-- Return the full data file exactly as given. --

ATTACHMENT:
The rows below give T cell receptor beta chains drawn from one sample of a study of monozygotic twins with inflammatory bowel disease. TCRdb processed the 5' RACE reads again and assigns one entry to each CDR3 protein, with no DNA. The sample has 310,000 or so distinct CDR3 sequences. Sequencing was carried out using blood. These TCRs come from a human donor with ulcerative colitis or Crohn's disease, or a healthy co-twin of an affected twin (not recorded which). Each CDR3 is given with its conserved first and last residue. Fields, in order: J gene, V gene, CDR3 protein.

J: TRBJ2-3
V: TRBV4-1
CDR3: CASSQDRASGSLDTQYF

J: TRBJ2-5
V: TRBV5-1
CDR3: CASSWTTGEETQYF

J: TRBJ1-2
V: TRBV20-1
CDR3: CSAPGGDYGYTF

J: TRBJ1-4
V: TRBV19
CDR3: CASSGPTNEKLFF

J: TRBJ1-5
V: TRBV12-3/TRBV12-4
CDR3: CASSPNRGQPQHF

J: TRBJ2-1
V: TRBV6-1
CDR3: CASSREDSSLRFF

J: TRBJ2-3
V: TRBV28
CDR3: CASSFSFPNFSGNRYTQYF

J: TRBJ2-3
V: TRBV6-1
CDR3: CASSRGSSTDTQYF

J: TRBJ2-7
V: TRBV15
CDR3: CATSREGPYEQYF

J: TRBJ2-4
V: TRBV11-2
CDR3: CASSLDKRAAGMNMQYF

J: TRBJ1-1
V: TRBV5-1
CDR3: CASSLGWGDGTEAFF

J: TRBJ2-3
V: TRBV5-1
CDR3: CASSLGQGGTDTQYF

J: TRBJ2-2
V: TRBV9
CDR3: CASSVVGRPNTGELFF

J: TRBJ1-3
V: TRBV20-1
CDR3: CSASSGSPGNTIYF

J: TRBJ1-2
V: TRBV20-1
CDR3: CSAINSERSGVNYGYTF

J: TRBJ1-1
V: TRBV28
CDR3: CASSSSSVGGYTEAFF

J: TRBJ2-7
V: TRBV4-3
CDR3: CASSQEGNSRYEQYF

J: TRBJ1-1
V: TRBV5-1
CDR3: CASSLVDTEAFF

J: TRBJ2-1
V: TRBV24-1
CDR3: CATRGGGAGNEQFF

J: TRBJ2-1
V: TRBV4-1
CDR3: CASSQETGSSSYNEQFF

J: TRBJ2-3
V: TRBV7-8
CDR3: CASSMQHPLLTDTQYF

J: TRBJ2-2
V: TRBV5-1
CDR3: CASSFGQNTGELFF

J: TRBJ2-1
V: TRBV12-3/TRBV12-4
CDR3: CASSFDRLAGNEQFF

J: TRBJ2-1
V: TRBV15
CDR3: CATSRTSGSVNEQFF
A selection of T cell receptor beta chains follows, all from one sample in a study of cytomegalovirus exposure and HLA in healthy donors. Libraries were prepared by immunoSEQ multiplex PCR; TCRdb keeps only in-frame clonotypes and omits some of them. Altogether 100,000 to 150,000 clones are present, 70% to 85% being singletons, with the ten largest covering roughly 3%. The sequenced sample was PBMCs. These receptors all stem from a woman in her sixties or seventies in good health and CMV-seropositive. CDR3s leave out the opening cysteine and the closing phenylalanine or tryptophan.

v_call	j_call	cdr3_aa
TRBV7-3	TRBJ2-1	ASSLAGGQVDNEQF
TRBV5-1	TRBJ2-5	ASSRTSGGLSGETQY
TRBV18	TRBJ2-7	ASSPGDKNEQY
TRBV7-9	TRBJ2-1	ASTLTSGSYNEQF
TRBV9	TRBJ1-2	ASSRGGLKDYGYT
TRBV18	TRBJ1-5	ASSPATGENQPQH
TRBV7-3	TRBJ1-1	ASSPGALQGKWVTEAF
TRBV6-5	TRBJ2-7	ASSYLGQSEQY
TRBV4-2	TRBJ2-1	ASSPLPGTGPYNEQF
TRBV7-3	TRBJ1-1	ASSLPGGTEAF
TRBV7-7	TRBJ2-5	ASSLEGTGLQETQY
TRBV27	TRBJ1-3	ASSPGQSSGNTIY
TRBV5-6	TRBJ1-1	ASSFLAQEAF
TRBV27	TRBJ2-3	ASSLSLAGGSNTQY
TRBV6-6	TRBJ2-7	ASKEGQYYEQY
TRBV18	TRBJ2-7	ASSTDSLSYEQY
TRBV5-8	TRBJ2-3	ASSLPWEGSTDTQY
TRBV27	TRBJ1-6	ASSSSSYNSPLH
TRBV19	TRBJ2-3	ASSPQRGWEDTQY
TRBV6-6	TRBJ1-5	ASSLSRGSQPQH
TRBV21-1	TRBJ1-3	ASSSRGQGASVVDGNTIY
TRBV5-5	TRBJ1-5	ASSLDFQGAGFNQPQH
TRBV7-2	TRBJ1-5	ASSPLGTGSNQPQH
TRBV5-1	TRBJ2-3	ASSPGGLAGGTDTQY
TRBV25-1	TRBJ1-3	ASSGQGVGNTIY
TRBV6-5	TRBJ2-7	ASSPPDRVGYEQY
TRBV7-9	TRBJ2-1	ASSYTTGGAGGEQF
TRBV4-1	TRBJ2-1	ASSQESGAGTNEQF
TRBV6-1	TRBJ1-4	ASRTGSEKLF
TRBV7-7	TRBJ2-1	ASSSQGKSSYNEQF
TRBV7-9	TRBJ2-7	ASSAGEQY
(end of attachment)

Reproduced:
The rows below give T cell receptor beta chains drawn from one sample of a study of monozygotic twins with inflammatory bowel disease. TCRdb processed the 5' RACE reads again and assigns one entry to each CDR3 protein, with no DNA. The sample has 310,000 or so distinct CDR3 sequences. Sequencing was carried out using blood. These TCRs come from a human donor with ulcerative colitis or Crohn's disease, or a healthy co-twin of an affected twin (not recorded which). Each CDR3 is given with its conserved first and last residue. Fields, in order: J gene, V gene, CDR3 protein.

J: TRBJ2-3
V: TRBV4-1
CDR3: CASSQDRASGSLDTQYF

J: TRBJ2-5
V: TRBV5-1
CDR3: CASSWTTGEETQYF

J: TRBJ1-2
V: TRBV20-1
CDR3: CSAPGGDYGYTF

J: TRBJ1-4
V: TRBV19
CDR3: CASSGPTNEKLFF

J: TRBJ1-5
V: TRBV12-3/TRBV12-4
CDR3: CASSPNRGQPQHF

J: TRBJ2-1
V: TRBV6-1
CDR3: CASSREDSSLRFF

J: TRBJ2-3
V: TRBV28
CDR3: CASSFSFPNFSGNRYTQYF

J: TRBJ2-3
V: TRBV6-1
CDR3: CASSRGSSTDTQYF

J: TRBJ2-7
V: TRBV15
CDR3: CATSREGPYEQYF

J: TRBJ2-4
V: TRBV11-2
CDR3: CASSLDKRAAGMNMQYF

J: TRBJ1-1
V: TRBV5-1
CDR3: CASSLGWGDGTEAFF

J: TRBJ2-3
V: TRBV5-1
CDR3: CASSLGQGGTDTQYF

J: TRBJ2-2
V: TRBV9
CDR3: CASSVVGRPNTGELFF

J: TRBJ1-3
V: TRBV20-1
CDR3: CSASSGSPGNTIYF

J: TRBJ1-2
V: TRBV20-1
CDR3: CSAINSERSGVNYGYTF

J: TRBJ1-1
V: TRBV28
CDR3: CASSSSSVGGYTEAFF

J: TRBJ2-7
V: TRBV4-3
CDR3: CASSQEGNSRYEQYF

J: TRBJ1-1
V: TRBV5-1
CDR3: CASSLVDTEAFF

J: TRBJ2-1
V: TRBV24-1
CDR3: CATRGGGAGNEQFF

J: TRBJ2-1
V: TRBV4-1
CDR3: CASSQETGSSSYNEQFF

J: TRBJ2-3
V: TRBV7-8
CDR3: CASSMQHPLLTDTQYF

J: TRBJ2-2
V: TRBV5-1
CDR3: CASSFGQNTGELFF

J: TRBJ2-1
V: TRBV12-3/TRBV12-4
CDR3: CASSFDRLAGNEQFF

J: TRBJ2-1
V: TRBV15
CDR3: CATSRTSGSVNEQFF
A selection of T cell receptor beta chains follows, all from one sample in a study of cytomegalovirus exposure and HLA in healthy donors. Libraries were prepared by immunoSEQ multiplex PCR; TCRdb keeps only in-frame clonotypes and omits some of them. Altogether 100,000 to 150,000 clones are present, 70% to 85% being singletons, with the ten largest covering roughly 3%. The sequenced sample was PBMCs. These receptors all stem from a woman in her sixties or seventies in good health and CMV-seropositive. CDR3s leave out the opening cysteine and the closing phenylalanine or tryptophan.

v_call	j_call	cdr3_aa
TRBV7-3	TRBJ2-1	ASSLAGGQVDNEQF
TRBV5-1	TRBJ2-5	ASSRTSGGLSGETQY
TRBV18	TRBJ2-7	ASSPGDKNEQY
TRBV7-9	TRBJ2-1	ASTLTSGSYNEQF
TRBV9	TRBJ1-2	ASSRGGLKDYGYT
TRBV18	TRBJ1-5	ASSPATGENQPQH
TRBV7-3	TRBJ1-1	ASSPGALQGKWVTEAF
TRBV6-5	TRBJ2-7	ASSYLGQSEQY
TRBV4-2	TRBJ2-1	ASSPLPGTGPYNEQF
TRBV7-3	TRBJ1-1	ASSLPGGTEAF
TRBV7-7	TRBJ2-5	ASSLEGTGLQETQY
TRBV27	TRBJ1-3	ASSPGQSSGNTIY
TRBV5-6	TRBJ1-1	ASSFLAQEAF
TRBV27	TRBJ2-3	ASSLSLAGGSNTQY
TRBV6-6	TRBJ2-7	ASKEGQYYEQY
TRBV18	TRBJ2-7	ASSTDSLSYEQY
TRBV5-8	TRBJ2-3	ASSLPWEGSTDTQY
TRBV27	TRBJ1-6	ASSSSSYNSPLH
TRBV19	TRBJ2-3	ASSPQRGWEDTQY
TRBV6-6	TRBJ1-5	ASSLSRGSQPQH
TRBV21-1	TRBJ1-3	ASSSRGQGASVVDGNTIY
TRBV5-5	TRBJ1-5	ASSLDFQGAGFNQPQH
TRBV7-2	TRBJ1-5	ASSPLGTGSNQPQH
TRBV5-1	TRBJ2-3	ASSPGGLAGGTDTQY
TRBV25-1	TRBJ1-3	ASSGQGVGNTIY
TRBV6-5	TRBJ2-7	ASSPPDRVGYEQY
TRBV7-9	TRBJ2-1	ASSYTTGGAGGEQF
TRBV4-1	TRBJ2-1	ASSQESGAGTNEQF
TRBV6-1	TRBJ1-4	ASRTGSEKLF
TRBV7-7	TRBJ2-1	ASSSQGKSSYNEQF
TRBV7-9	TRBJ2-7	ASSAGEQY